It is the duty and responsibility of a board to determine the long term goals and objectives of the organisation, the preferred courses of action and the necessary resources to achieve them.
An effective board balances the complex tasks of goal setting, determining and assessing risk, communicating with stakeholders and evaluating performance (particularly of the CEO and the board itself). This requires a clear view of what the board is to do, who (skills and competencies) should be on the board, how the board carries out its main tasks, and finally what does the board do in the conduct of its business.
An ineffective board just provides an overviewing role of senior management and degenerates into a management review role for finance and sales. Such boards spend too much time asking routine questions and hearing non revealing responses from senior management.
A valuable board spends most of its time examining those things that could damage the organisation, undermine its strategy or open up major strategic opportunities. The board must fulfil its compliance obligations to ensure that the organisation is operated in a lawful manner and in such a way as to achieve its goals for its stakeholders.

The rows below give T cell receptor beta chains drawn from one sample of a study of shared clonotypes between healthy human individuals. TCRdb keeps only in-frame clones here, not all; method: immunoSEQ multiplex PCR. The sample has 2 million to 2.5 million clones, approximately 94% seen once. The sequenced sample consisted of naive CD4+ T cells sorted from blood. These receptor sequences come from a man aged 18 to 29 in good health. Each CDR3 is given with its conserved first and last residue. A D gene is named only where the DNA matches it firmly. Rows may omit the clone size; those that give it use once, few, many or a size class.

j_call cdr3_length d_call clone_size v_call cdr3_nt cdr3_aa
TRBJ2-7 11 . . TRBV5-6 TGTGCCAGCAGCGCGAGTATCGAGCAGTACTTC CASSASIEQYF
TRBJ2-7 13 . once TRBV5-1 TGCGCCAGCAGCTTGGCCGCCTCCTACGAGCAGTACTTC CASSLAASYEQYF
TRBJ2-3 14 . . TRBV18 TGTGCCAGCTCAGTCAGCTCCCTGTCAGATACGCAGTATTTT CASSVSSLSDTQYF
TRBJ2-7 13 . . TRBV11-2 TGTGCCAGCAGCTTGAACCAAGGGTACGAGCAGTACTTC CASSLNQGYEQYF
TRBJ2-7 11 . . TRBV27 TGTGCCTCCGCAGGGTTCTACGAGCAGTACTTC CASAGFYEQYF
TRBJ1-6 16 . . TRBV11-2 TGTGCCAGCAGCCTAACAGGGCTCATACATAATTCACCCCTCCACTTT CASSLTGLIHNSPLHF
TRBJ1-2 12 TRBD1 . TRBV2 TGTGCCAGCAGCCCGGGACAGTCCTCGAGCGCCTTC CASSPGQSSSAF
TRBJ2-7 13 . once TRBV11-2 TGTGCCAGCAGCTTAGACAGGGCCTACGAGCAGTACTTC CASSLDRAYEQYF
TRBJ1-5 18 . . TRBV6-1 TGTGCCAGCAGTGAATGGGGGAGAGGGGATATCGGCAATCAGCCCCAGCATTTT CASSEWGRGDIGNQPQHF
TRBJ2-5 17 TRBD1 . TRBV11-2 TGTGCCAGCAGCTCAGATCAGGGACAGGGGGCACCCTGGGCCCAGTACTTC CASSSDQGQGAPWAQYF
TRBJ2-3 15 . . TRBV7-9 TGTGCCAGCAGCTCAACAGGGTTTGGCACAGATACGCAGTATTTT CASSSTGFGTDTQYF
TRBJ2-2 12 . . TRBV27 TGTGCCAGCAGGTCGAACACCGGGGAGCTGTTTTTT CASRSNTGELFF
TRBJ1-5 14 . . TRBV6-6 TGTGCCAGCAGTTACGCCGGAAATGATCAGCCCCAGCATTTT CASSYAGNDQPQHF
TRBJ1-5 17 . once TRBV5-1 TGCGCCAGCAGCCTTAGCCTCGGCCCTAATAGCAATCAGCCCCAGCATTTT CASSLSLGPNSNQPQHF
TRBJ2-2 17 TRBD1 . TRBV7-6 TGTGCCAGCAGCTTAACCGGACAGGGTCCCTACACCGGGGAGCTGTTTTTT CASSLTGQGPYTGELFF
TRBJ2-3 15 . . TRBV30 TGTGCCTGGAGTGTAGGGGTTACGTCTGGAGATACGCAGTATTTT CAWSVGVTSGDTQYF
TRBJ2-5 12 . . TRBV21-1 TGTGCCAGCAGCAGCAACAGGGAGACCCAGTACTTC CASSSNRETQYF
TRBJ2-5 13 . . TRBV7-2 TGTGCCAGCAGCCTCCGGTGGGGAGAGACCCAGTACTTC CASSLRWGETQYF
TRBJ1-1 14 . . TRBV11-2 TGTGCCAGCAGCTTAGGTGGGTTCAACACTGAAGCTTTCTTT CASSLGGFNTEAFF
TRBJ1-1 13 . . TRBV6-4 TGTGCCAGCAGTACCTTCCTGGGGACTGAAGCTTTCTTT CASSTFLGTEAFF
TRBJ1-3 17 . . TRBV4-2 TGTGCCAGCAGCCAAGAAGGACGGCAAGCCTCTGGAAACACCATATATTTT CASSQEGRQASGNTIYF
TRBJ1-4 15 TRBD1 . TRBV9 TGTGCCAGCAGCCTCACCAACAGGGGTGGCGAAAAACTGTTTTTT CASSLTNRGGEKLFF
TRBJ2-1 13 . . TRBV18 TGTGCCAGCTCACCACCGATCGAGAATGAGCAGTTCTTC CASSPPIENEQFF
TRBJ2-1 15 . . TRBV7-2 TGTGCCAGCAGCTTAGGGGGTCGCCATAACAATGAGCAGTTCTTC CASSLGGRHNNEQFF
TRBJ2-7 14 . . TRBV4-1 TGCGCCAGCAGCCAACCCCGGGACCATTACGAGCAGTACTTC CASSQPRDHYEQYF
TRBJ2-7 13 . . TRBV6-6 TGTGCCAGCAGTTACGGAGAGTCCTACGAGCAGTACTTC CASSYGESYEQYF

It is important that the board determines what information it requires to carry out its function, what advice it needs and sets the tone of the relationship with the CEO and senior management. The board should not be captive of its CEO.
An expert company that provides services in this area is Oppeus another source of support for improved governance especially for the not-for-profit sector is Leadership Victoria who run professional development for board members.